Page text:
A day off from the temples

Trip Start Oct 31, 2012
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Trip End Dec 12, 2012


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Tuesday, November 27, 2012


I was originally scheduled to be in Siem Reap for only four days, but decided to extend my stay one more night.  That meant reducing my stay in Battambang, but still having to work out logistics on getting there by bus.  Prior to leaving the hotel, I ask the front desk how far of a walk it is to the museum and French Quarter.  They were stunned that I would want to walk, as a tuk-tuk could get me there in only about five minutes and for $1.  I know I'll get lost, but all of my best experiences while traveling come about when I am lost and stumble onto hidden treasures.

My first stop is the Angkor Wat museum, which is terrific.  The layout includes just enough artifacts to see, which won't overwhelm or bore you.  There, I learn that one of the kings was so benevolent to his people that he built 102 hospitals, and more than 150 rest homes for travelers -- for both his subjects and those for travelers from other kingdoms.  Schools were set up, his wife set up orphanages, and adopted many of the females who were abandoned by their parents.  From the notes left by the Chinese traveler, we learned the inventory of one hospital, which included over 1000 salves for those suffering from hemmoroids, which caught the attention of other visitors, and made them laugh. 

To show the extent of destruction of the temples to satisfy the cravings of private collectors, one statue on display tells of its history.  Long, long ago the head went missing from the original site, but was later found in the possesion of an American collector.  The head was returned to Cambodia, tests were done to confirm it matched the statue, and the two were reunited.  The most outrageous of them all involves Andre Malraux, the celebrated French Minister for Cultural Affairs. 

In his later life, he was highly regarded by the art community around the world for his devotion to the arts, and was highly respected.  However, in the 1920s, stationed in Cambodia, and broke, he was caught destroying the wall of a temple to get some incredible carvings, which he planned to sell to private collectors.  He was tried and convicted of his crimes, but I guess we all make mistakes in our youth.  

After my visit to the museum, I enquire about a bus ticket to Battambang.  This one travel agent told me it is only $5, and all the guidebooks say the journey is only three hours.  I'm told to buy the ticket no sooner than one day in advance, which means I will have to come back downtown tomorrow to make my purchase.  I then walk the French Quarter, hoping to see the beautiful colonial architecture left behind by the French, but I can't find any.  Only the wide, tree-lined streets are visible, but there sure are a lot of hotels being built here and everywhere else in the city.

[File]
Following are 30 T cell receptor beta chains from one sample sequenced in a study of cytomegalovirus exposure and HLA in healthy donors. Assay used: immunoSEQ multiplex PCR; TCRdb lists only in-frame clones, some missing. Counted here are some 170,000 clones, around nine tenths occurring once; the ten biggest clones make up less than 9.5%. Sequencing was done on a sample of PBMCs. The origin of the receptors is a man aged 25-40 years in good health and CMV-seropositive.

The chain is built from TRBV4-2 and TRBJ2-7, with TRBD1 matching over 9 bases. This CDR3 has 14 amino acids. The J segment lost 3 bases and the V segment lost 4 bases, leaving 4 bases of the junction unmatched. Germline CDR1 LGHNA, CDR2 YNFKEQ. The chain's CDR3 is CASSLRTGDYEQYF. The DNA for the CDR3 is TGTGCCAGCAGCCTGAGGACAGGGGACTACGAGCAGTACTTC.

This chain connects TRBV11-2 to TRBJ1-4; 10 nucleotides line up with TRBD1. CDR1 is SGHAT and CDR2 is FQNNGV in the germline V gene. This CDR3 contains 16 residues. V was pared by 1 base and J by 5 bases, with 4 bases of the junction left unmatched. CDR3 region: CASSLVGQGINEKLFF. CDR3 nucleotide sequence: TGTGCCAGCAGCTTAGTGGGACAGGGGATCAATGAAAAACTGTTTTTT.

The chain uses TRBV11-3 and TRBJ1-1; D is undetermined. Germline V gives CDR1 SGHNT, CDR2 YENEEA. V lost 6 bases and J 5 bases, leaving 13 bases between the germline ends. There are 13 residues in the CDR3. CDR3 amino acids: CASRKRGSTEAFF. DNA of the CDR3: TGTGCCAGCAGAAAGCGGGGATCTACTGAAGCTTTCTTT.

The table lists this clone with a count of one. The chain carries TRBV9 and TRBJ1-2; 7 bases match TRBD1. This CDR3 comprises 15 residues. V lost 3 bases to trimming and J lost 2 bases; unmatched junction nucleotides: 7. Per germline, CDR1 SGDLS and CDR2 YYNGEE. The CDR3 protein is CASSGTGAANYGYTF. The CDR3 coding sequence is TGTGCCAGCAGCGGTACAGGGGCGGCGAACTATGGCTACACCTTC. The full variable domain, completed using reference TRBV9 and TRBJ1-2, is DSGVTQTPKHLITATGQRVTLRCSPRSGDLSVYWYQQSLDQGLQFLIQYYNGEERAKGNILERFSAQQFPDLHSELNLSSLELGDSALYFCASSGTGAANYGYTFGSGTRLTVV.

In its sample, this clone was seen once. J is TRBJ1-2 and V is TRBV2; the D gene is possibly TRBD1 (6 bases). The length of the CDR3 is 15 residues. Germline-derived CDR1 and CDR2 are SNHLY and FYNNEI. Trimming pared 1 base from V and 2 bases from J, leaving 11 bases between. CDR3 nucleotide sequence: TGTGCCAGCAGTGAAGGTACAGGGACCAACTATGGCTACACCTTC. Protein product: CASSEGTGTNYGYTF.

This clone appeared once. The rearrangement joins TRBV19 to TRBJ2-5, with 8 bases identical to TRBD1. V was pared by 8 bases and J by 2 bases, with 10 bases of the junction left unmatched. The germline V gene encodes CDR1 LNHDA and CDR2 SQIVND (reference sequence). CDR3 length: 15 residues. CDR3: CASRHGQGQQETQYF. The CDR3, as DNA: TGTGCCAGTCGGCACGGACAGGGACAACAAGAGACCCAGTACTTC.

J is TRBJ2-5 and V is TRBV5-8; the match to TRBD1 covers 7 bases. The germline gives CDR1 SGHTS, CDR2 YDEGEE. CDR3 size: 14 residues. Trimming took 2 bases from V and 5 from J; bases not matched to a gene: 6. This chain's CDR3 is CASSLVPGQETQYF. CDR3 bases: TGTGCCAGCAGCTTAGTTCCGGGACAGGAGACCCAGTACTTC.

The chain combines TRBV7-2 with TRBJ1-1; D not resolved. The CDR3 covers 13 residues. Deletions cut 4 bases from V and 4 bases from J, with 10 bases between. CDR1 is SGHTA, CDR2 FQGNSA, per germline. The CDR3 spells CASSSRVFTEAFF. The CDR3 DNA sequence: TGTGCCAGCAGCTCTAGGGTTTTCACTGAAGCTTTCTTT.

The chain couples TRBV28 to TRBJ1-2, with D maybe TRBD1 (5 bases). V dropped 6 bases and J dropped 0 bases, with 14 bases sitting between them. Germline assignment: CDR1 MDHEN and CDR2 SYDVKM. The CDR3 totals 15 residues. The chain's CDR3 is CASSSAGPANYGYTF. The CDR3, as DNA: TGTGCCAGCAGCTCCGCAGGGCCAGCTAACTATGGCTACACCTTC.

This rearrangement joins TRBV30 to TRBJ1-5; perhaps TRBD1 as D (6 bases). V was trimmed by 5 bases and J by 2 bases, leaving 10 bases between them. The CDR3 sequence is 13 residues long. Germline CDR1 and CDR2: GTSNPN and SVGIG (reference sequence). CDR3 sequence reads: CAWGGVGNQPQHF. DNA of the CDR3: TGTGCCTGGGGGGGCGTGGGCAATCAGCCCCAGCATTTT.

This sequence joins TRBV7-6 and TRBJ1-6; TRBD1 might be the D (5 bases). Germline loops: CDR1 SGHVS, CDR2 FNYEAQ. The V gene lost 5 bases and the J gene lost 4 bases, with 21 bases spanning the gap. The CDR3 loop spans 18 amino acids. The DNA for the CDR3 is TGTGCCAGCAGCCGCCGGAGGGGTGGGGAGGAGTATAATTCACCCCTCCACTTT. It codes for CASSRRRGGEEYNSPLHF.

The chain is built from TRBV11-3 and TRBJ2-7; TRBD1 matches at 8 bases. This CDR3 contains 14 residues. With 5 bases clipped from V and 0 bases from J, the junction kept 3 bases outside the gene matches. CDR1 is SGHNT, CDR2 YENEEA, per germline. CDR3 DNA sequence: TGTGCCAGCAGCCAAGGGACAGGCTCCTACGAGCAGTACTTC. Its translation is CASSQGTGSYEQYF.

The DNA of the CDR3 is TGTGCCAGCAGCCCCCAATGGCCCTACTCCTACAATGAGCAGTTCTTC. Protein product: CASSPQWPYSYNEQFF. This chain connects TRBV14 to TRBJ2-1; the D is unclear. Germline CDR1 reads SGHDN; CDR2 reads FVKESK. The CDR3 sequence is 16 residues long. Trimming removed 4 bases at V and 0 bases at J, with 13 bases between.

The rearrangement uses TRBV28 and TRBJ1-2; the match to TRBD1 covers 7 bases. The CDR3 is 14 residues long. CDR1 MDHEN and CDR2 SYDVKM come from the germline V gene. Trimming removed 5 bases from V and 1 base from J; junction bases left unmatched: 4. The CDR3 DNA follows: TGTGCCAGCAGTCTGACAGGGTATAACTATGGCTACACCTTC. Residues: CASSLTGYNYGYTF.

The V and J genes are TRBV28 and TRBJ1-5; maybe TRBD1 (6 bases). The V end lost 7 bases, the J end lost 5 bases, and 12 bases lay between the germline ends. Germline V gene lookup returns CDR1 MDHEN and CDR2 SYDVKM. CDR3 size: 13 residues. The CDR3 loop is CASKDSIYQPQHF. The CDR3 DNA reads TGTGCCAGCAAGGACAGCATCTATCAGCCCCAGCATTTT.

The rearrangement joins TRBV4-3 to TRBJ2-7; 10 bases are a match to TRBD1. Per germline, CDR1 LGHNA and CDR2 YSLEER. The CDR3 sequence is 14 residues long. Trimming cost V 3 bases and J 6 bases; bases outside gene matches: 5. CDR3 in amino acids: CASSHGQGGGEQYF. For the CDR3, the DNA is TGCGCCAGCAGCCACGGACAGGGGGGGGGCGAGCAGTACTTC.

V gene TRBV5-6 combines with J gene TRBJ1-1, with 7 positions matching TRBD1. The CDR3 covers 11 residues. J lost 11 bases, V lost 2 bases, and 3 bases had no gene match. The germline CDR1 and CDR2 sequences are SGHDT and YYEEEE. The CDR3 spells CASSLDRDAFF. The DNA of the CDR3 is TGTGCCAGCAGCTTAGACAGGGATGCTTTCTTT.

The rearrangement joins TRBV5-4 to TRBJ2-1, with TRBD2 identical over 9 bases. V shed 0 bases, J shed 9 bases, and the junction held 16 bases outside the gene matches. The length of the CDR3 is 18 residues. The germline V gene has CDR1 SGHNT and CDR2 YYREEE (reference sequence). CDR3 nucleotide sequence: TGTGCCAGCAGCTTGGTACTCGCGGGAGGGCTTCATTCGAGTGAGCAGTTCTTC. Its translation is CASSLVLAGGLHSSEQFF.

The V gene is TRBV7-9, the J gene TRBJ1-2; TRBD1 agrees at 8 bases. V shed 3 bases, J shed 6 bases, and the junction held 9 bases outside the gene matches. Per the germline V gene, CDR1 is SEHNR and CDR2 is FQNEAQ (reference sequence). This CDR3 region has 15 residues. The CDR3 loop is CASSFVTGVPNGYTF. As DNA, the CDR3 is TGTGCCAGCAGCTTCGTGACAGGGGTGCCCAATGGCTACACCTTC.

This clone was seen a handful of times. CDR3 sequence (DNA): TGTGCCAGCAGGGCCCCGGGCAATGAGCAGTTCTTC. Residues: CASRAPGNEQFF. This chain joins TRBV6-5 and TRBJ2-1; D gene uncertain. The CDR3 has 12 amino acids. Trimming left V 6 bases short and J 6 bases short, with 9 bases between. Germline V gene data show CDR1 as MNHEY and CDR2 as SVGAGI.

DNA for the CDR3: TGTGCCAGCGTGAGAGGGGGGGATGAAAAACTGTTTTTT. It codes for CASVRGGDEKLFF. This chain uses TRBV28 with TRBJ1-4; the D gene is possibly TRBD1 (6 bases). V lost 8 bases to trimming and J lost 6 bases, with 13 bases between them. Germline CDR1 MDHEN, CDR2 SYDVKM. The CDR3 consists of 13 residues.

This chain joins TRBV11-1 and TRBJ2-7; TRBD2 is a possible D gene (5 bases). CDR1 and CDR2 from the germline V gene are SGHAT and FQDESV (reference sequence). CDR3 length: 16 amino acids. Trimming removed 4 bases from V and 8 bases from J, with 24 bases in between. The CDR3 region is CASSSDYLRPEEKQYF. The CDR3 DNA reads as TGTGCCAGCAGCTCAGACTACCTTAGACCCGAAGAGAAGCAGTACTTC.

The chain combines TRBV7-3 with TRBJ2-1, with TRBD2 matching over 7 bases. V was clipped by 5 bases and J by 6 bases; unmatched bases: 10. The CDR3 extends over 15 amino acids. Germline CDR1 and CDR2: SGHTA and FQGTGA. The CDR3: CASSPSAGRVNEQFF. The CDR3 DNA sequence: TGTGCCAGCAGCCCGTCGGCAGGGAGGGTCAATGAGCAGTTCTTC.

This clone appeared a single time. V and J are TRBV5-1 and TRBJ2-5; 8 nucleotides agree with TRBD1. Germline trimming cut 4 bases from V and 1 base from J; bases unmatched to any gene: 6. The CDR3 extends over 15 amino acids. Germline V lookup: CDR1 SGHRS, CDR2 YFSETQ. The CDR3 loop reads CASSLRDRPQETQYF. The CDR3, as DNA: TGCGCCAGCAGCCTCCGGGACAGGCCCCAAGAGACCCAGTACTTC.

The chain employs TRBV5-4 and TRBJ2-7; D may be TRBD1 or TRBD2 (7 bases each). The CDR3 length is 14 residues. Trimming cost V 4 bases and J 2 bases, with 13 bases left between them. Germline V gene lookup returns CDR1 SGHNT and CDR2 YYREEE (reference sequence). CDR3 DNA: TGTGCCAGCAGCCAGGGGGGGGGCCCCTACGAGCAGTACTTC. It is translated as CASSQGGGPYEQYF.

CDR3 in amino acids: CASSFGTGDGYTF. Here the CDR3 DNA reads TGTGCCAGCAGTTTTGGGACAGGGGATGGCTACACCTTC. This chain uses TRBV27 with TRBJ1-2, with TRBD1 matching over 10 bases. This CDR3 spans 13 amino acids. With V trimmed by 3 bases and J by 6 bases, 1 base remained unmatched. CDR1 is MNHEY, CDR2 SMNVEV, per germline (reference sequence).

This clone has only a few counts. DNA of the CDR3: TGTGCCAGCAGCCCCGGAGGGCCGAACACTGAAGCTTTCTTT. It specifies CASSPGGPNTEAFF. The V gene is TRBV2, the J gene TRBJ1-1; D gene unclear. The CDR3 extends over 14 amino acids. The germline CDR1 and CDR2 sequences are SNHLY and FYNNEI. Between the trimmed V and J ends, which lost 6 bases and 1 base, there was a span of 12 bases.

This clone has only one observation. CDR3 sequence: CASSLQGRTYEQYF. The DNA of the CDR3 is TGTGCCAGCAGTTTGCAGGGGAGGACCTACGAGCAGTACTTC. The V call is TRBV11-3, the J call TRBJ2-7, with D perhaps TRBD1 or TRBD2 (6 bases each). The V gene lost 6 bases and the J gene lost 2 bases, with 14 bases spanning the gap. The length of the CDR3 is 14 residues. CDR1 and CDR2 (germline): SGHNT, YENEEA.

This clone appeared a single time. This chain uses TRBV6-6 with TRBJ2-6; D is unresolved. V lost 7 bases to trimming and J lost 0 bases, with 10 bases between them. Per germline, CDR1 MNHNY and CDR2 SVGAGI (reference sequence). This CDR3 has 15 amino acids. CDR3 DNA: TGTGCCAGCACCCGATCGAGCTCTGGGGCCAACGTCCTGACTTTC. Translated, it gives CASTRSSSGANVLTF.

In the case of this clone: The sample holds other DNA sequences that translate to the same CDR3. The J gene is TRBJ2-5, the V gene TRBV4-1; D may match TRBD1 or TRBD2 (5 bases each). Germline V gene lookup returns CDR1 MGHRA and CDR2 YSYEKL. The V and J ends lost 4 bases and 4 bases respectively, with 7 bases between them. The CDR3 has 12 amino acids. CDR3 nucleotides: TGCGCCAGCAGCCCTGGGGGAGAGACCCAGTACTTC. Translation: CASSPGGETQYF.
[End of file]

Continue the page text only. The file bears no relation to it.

A couple from the Bay Area who are also staying at the same hotel as me tell me that they came to Siem Reap in the late 1990s, which only the most adventurous travelers dared make the trek. At that time, they tell me, there were only three hotels. They came back to see how things have changed, and were shocked and saddened to see how the entire place is overrun with hotels, and more are coming.

While planning my trip to Siem Reap, I had read that there were 1 million visitors in 2008.  Projected visitors in 2012 was 3 million!  I was also told by a tour guide that for Asian visitors, they want to see only about three or four of the most popular sites in one day, then leave town, which explains why they are extra crowded.  When I tell other tourists of my plight with the pushy Japanese tourists, they are all shocked, saying the same thing: "But the Japanese are so nice, they are the most civilized/only civilized nation in Asia.  (I got variations on the two regarding the "most/only" option, which ran about 50-50 in responses.)  My airplane ride with the Japanese was very pleasant, they were well mannered and respectful, but that facade appears to change when a photo op becomes available.  At least half of all visitors I come across are French-speaking.  I meet only a very slight number of Americans.  There are tons of (young) Australians, and other European groups come in a close third in the numbers.    

After a day of exloring this part of town, I stop by the Raffles Hotel, which is a luxury chain in this part of the world.  In the bar area, they have a wall of ten photographs of famous people who have stayed there.  Six of the ten pictures are of Jacqueline Onassis, who visited around 1975, when the war was raging.  One of them is personally autographed, wishing them best wishes.  I don't recognize the other four people.  

Back at my hotel, I spend the rest of the day reading about and planning for my last day of visiting the lesser temples.   
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